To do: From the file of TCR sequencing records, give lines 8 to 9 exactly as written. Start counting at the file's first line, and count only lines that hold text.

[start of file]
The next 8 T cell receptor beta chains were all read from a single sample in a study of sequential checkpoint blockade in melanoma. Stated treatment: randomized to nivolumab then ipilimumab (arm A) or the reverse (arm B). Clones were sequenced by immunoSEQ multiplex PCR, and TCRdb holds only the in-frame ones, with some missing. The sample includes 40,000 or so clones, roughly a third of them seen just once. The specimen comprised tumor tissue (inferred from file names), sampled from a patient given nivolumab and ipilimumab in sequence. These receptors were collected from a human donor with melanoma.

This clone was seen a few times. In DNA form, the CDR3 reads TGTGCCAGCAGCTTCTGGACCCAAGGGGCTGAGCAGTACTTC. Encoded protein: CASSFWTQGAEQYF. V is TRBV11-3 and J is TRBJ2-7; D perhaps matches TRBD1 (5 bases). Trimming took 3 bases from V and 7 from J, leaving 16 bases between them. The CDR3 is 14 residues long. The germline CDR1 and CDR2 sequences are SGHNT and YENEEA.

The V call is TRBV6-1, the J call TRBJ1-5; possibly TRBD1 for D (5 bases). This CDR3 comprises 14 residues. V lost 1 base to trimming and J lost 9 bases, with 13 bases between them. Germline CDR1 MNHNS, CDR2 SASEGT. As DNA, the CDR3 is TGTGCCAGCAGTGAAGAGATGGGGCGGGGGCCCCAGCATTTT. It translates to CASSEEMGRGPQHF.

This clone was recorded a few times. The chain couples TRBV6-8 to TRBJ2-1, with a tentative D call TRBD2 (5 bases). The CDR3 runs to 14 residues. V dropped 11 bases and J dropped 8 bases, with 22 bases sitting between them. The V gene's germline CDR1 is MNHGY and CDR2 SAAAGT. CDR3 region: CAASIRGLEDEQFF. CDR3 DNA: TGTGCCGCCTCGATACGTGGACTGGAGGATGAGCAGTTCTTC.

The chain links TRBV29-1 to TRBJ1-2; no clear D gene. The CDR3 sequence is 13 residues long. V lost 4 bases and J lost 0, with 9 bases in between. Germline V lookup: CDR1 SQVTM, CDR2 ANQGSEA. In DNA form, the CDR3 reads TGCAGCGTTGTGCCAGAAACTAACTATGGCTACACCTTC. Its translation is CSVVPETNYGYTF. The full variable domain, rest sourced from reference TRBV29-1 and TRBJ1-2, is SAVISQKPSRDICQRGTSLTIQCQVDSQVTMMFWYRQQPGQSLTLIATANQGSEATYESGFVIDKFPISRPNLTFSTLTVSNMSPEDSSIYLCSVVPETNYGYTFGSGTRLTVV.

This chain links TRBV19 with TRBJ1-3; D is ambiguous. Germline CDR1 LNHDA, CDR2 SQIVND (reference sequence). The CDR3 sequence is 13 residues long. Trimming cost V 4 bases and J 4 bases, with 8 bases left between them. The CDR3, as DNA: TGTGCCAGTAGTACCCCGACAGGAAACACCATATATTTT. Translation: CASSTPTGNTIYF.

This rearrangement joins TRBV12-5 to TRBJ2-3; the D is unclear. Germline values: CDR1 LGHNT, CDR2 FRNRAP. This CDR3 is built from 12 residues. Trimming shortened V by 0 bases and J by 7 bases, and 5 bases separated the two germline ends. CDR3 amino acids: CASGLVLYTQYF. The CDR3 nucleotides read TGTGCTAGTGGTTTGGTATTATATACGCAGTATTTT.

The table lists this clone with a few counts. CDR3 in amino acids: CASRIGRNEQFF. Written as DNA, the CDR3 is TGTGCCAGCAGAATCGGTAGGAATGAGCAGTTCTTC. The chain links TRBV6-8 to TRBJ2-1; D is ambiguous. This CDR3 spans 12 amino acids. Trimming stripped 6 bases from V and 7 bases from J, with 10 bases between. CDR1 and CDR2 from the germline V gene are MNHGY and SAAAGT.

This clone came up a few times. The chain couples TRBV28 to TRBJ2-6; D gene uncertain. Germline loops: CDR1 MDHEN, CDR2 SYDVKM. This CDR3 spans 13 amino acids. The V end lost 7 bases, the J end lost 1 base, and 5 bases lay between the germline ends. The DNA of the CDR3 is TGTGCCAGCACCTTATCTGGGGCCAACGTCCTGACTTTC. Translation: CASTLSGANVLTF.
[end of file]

The table lists this clone with a few counts. CDR3 in amino acids: CASRIGRNEQFF. Written as DNA, the CDR3 is TGTGCCAGCAGAATCGGTAGGAATGAGCAGTTCTTC. The chain links TRBV6-8 to TRBJ2-1; D is ambiguous. This CDR3 spans 12 amino acids. Trimming stripped 6 bases from V and 7 bases from J, with 10 bases between. CDR1 and CDR2 from the germline V gene are MNHGY and SAAAGT.

This clone came up a few times. The chain couples TRBV28 to TRBJ2-6; D gene uncertain. Germline loops: CDR1 MDHEN, CDR2 SYDVKM. This CDR3 spans 13 amino acids. The V end lost 7 bases, the J end lost 1 base, and 5 bases lay between the germline ends. The DNA of the CDR3 is TGTGCCAGCACCTTATCTGGGGCCAACGTCCTGACTTTC. Translation: CASTLSGANVLTF.